Proportionate cost orders
Proportionate cost orders

The following Dispute Resolution practice note provides comprehensive and up to date legal information covering:

  • Proportionate cost orders
  • The general rule and proportionate costs orders—CPR provisions
  • Proportionate cost orders—court's general approach
  • Proportionate or issue-based orders—the court's approach
  • Principles applied by the courts
  • Relevance of settlement attempts
  • Fixing the percentage of proportionate costs orders
  • Illustrative judgments

Proportionate cost orders

The general rule and proportionate costs orders—CPR provisions

The general position is that the court will order that the losing party pay the successful party's costs. However, in some circumstances the court may depart from this and order a proportionate costs order. This allows the court to order that one party pay a proportion of another party's costs.

The power of the court to make such an order is recognised in CPR 44.2(6)(a) which provides:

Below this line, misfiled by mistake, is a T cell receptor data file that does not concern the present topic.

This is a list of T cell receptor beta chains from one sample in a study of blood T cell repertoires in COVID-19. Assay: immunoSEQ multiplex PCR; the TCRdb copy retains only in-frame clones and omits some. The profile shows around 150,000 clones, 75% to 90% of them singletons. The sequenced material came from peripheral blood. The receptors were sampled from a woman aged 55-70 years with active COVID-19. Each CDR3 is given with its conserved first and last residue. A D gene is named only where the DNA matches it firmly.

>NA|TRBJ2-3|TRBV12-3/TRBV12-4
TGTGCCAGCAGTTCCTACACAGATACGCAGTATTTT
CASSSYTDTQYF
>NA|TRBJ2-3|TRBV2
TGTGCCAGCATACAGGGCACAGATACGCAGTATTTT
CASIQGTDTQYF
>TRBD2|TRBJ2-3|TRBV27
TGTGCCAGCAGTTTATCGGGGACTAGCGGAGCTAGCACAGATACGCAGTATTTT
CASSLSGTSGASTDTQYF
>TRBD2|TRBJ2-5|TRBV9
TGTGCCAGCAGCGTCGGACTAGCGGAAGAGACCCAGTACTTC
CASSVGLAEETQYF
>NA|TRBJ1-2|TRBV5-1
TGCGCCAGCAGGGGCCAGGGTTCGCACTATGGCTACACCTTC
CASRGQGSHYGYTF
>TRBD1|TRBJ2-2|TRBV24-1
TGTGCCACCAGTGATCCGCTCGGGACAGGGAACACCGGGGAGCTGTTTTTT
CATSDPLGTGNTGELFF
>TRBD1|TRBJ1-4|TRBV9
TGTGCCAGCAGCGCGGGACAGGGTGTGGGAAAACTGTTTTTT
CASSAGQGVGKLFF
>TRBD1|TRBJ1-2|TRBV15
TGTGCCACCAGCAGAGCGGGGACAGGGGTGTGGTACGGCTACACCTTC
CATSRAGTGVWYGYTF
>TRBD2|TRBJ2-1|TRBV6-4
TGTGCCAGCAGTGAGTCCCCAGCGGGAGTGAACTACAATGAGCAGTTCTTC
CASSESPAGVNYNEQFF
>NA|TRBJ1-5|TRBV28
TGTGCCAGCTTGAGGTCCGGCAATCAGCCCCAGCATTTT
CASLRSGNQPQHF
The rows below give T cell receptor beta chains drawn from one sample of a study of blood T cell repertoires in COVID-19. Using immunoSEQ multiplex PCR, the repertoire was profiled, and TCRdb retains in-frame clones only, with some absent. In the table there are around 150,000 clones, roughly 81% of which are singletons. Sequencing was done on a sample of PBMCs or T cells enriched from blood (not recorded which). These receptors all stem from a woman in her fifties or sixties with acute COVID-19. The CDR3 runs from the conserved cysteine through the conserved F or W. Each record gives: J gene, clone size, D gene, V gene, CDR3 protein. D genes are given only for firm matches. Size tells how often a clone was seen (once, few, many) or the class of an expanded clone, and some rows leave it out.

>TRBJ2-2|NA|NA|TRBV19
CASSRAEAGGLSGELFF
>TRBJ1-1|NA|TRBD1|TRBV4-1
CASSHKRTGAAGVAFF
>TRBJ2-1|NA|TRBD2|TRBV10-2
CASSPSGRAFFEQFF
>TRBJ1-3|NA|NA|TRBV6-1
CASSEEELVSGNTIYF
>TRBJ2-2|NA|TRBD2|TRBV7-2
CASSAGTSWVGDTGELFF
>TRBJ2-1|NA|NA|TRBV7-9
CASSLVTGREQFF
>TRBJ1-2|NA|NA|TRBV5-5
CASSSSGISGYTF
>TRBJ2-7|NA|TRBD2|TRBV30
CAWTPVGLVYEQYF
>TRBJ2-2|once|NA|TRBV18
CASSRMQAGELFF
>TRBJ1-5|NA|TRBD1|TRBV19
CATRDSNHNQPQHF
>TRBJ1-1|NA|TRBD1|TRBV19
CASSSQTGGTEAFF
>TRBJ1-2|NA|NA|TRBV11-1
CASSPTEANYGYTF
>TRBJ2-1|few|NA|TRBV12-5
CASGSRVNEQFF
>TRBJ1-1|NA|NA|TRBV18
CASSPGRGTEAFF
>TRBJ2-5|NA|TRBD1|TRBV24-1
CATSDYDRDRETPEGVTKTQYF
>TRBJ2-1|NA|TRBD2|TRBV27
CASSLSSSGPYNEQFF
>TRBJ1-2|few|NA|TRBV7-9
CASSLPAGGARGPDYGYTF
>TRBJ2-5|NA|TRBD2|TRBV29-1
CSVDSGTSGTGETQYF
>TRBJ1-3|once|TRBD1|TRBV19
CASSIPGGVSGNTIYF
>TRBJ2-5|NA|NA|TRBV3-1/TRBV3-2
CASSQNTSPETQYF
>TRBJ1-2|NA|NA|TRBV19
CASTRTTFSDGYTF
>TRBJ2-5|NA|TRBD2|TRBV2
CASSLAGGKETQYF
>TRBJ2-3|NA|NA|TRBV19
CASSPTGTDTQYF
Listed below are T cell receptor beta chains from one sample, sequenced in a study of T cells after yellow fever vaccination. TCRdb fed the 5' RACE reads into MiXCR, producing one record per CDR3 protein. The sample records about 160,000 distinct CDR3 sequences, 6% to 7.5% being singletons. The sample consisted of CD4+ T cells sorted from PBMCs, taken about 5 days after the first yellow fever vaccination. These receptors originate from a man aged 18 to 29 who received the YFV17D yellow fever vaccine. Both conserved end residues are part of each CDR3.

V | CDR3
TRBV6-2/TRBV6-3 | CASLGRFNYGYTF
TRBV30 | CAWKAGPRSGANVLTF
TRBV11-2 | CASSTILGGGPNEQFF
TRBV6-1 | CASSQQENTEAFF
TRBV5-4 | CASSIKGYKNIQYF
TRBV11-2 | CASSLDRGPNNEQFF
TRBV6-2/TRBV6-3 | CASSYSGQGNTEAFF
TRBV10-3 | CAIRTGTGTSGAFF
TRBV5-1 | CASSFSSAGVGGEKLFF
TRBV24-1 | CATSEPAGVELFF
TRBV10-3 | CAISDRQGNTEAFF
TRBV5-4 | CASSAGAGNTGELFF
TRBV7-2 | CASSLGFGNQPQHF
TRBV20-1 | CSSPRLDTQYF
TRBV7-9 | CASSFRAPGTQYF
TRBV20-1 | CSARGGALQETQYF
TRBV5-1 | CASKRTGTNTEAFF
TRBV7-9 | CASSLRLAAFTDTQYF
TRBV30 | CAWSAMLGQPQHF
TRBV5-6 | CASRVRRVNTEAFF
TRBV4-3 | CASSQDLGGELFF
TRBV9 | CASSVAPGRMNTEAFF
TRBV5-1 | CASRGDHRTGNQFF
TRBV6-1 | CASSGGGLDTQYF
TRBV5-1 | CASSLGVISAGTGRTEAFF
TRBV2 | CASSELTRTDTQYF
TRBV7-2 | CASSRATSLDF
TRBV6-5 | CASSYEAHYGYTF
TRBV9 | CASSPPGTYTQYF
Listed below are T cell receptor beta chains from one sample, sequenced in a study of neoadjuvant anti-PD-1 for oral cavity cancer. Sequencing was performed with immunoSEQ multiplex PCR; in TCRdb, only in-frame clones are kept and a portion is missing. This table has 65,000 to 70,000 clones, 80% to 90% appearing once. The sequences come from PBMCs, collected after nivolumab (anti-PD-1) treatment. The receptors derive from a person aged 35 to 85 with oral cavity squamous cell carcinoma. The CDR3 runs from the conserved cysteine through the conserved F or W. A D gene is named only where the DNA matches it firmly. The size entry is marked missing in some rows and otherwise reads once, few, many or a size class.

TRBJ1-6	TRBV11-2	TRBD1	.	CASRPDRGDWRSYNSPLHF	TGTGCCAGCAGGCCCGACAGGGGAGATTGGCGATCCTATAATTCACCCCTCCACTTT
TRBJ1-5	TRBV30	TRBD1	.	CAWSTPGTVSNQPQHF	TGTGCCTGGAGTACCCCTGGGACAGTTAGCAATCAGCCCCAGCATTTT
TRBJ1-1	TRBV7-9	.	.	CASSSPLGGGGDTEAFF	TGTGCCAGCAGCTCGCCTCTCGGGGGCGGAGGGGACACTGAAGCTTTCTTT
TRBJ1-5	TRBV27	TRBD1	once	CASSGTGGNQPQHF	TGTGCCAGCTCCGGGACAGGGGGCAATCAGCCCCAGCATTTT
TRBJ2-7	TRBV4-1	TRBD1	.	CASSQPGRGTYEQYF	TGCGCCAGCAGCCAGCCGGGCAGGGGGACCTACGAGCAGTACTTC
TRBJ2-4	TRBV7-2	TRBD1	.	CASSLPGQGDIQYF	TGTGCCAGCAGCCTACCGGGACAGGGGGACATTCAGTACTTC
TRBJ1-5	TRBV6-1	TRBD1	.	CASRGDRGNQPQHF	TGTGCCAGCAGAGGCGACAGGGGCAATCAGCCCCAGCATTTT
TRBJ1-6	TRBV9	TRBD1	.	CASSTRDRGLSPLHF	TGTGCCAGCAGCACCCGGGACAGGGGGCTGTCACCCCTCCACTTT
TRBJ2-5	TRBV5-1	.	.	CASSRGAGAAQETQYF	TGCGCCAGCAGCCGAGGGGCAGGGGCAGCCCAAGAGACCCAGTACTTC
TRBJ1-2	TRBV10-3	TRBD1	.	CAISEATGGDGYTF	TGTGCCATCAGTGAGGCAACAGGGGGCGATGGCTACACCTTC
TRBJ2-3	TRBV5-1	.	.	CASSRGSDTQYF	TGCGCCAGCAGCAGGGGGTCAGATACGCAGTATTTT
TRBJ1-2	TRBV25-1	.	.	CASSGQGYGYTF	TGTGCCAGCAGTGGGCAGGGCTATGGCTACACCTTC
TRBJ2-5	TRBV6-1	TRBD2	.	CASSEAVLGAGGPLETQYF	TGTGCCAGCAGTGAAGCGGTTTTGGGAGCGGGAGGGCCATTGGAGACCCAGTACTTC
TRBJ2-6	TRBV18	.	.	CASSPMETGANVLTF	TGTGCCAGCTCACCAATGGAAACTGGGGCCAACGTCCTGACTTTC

‘6.  The orders which the court may make under this rule include an order that a party must pay—

(a)  a proportion of another party's costs’

When considering this provision you will also need to consider the preceding parts of the rule, including CPR 44.2(4) which requires the court to have regard to all the circumstances and CPR 44.2(5) which considers the conduct of the parties. For more information, see Practice Notes: Cost orders—the general rule and the court's discretion and Costs orders—conduct and misconduct.

Proportionate cost orders—court's general approach

The power to make a proportionate costs order is properly recognised as a power but there is no requirement for such an order to be made (Iraqi Civilians v Ministry of Defence). In Iraqi Civilians, Leggatt J noted the following points which practitioners may bear in mind when seeking or resisting an application for a proportionate costs order:

  1. it is entirely usual in litigation

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